Their love remains, essentially, a drama of absences, longings and withholdings. It continues, more and more painfully, until Keats’s death eighteen months later. It expresses itself in some striking erotic poetry, not only ‘Bright Star’ but also the palpitating sonnet ‘The Day is Gone …’

  The day is gone, and all its sweets are gone!

  Sweet voice, sweet lips, soft hand, and softer breast,

  Warm breath, light whisper, tender semi-tone,

  Bright eyes, accomplish’d shape, and lang’rous waist!

  Faded the flower and all its budded charms,

  Faded the sight of beauty from my eyes,

  Faded the shape of beauty from my arms,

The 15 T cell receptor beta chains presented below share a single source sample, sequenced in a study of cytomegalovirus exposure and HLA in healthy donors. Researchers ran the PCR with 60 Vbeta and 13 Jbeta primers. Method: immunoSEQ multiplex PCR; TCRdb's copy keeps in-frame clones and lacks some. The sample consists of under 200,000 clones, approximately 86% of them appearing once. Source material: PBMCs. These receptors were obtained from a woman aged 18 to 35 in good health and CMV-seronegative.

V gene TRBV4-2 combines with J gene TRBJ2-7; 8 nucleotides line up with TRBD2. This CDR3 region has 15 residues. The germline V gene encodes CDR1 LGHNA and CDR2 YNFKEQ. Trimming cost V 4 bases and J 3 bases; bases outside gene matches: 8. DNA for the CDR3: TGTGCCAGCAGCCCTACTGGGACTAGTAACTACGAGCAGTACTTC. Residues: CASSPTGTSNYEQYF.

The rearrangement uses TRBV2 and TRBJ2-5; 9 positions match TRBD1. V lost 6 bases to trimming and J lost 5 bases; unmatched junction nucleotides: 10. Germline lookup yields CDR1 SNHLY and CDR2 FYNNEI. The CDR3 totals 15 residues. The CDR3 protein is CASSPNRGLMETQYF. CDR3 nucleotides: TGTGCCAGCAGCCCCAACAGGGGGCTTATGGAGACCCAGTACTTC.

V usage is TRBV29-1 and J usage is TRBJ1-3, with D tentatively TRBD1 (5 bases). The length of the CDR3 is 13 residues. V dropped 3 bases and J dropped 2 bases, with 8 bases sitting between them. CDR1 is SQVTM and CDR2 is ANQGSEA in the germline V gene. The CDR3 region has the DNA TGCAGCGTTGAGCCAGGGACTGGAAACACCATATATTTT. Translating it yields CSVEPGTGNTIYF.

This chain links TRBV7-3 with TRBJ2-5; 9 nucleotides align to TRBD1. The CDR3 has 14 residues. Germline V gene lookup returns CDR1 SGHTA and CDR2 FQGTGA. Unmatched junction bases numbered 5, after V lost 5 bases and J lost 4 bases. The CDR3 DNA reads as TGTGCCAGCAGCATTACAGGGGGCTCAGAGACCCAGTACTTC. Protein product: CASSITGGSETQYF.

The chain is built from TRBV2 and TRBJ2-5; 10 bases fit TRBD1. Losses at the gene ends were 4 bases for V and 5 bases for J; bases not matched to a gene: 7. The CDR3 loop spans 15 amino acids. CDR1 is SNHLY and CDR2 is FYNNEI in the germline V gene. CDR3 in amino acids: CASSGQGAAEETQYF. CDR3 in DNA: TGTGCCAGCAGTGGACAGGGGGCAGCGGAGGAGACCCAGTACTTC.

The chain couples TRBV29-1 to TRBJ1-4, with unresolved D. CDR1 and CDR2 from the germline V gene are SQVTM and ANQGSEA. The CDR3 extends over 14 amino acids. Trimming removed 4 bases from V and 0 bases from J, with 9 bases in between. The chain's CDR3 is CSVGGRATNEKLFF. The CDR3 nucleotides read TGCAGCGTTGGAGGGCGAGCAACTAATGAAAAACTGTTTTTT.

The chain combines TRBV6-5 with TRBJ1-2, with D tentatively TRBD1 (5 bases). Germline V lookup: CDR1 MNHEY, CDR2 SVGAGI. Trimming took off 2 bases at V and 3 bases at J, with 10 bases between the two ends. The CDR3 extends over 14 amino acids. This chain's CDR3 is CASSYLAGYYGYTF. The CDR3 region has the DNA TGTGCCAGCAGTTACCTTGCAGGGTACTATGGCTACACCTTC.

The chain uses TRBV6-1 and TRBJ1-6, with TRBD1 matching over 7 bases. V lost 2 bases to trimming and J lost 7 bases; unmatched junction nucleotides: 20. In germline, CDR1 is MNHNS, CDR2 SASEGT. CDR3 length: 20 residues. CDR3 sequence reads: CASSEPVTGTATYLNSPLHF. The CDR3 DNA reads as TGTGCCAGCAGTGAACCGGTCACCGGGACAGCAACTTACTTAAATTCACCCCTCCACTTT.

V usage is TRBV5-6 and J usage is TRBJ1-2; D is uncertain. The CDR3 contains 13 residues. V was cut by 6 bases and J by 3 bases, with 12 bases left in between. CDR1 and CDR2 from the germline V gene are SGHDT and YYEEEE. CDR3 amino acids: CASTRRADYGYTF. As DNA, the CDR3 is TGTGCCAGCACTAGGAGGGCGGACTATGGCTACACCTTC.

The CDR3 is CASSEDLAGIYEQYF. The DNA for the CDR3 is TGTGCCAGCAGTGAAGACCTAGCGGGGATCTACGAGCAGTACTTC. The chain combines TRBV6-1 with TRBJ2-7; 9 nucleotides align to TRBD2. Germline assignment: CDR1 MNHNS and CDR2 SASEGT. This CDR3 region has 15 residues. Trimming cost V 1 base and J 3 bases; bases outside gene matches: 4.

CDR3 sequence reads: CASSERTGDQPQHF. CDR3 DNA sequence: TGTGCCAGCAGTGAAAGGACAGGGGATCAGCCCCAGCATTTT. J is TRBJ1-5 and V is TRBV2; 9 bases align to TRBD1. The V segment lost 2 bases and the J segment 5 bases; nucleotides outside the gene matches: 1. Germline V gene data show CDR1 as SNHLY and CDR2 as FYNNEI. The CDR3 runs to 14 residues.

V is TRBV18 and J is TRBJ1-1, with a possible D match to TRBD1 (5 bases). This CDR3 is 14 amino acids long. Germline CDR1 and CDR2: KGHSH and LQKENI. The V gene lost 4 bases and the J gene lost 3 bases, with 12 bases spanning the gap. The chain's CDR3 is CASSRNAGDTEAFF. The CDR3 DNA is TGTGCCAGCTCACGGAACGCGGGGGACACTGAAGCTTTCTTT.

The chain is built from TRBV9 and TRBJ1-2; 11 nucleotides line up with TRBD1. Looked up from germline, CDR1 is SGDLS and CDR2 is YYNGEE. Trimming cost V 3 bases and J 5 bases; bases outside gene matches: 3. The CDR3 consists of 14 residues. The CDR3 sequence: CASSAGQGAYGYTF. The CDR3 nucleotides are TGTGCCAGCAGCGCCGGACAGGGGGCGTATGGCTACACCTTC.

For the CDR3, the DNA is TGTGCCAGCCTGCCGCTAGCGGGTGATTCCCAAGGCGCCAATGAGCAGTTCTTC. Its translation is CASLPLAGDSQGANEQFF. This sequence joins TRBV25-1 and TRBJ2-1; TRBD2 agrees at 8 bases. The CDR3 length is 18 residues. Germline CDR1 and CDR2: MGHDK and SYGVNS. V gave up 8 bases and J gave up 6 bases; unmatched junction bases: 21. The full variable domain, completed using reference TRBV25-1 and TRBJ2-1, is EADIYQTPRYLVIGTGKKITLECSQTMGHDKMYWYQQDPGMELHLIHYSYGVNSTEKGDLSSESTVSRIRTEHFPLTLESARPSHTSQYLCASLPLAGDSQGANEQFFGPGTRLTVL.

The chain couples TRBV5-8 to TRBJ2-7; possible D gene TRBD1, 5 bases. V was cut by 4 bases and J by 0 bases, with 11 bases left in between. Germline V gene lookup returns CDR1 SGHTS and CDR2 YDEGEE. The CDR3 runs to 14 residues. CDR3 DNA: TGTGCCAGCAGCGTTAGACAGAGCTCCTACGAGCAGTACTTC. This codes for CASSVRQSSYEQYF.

Faded the voice, warmth, whiteness, paradise,

  Vanish’d unseasonably at shut of eve,

  When the dusk holiday – or holinight –

  Of fragrant-curtained love begins to weave

  The woof of darkness thick, for hid delight;

  But, as I’ve read Love’s missal through today,

  He’ll let me sleep, seeing I fast and pray.

  Andrew Motion gives up nearly a fifth of his six-hundred-page biography to the affair, quoting extensively from Keats’s heartbreaking letters to Fanny, and all five of his desperate late poems to her. Both Bate and Gittings are rather less effusive. Bate is evidently uneasy with the love poems, considering them either ‘tired and flat’ or embarrassingly ‘frantic’. Gittings is understanding, but avuncular: ‘In all his poems to her, Fanny appears as the “sweet foe”, an exact expression of Keats’s complicated feelings towards her …’